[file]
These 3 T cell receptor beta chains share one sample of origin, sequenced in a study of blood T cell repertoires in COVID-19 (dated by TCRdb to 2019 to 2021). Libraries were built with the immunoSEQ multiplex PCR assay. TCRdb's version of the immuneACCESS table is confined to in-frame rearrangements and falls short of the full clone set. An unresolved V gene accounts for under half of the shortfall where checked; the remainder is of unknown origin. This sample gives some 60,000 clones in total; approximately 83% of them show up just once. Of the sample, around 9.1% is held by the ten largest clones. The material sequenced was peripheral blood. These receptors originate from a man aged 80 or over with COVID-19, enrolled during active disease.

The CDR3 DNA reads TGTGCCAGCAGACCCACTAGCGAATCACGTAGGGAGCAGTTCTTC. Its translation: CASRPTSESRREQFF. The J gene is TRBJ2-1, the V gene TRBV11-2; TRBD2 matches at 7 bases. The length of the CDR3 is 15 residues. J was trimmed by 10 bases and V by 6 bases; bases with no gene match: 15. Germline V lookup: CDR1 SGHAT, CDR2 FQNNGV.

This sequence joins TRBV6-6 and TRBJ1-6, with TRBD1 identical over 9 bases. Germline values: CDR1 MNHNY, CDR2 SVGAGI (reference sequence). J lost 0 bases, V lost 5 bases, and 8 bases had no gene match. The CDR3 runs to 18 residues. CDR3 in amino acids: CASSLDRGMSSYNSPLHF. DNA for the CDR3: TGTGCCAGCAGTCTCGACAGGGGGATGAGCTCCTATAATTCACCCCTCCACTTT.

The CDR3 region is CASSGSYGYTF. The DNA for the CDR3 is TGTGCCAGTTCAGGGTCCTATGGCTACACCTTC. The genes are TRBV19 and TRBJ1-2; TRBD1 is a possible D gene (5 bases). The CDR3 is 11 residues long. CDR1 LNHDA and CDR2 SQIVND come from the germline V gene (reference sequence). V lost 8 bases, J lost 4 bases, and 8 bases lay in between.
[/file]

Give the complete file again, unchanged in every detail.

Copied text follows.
These 3 T cell receptor beta chains share one sample of origin, sequenced in a study of blood T cell repertoires in COVID-19 (dated by TCRdb to 2019 to 2021). Libraries were built with the immunoSEQ multiplex PCR assay. TCRdb's version of the immuneACCESS table is confined to in-frame rearrangements and falls short of the full clone set. An unresolved V gene accounts for under half of the shortfall where checked; the remainder is of unknown origin. This sample gives some 60,000 clones in total; approximately 83% of them show up just once. Of the sample, around 9.1% is held by the ten largest clones. The material sequenced was peripheral blood. These receptors originate from a man aged 80 or over with COVID-19, enrolled during active disease.

The CDR3 DNA reads TGTGCCAGCAGACCCACTAGCGAATCACGTAGGGAGCAGTTCTTC. Its translation: CASRPTSESRREQFF. The J gene is TRBJ2-1, the V gene TRBV11-2; TRBD2 matches at 7 bases. The length of the CDR3 is 15 residues. J was trimmed by 10 bases and V by 6 bases; bases with no gene match: 15. Germline V lookup: CDR1 SGHAT, CDR2 FQNNGV.

This sequence joins TRBV6-6 and TRBJ1-6, with TRBD1 identical over 9 bases. Germline values: CDR1 MNHNY, CDR2 SVGAGI (reference sequence). J lost 0 bases, V lost 5 bases, and 8 bases had no gene match. The CDR3 runs to 18 residues. CDR3 in amino acids: CASSLDRGMSSYNSPLHF. DNA for the CDR3: TGTGCCAGCAGTCTCGACAGGGGGATGAGCTCCTATAATTCACCCCTCCACTTT.

The CDR3 region is CASSGSYGYTF. The DNA for the CDR3 is TGTGCCAGTTCAGGGTCCTATGGCTACACCTTC. The genes are TRBV19 and TRBJ1-2; TRBD1 is a possible D gene (5 bases). The CDR3 is 11 residues long. CDR1 LNHDA and CDR2 SQIVND come from the germline V gene (reference sequence). V lost 8 bases, J lost 4 bases, and 8 bases lay in between.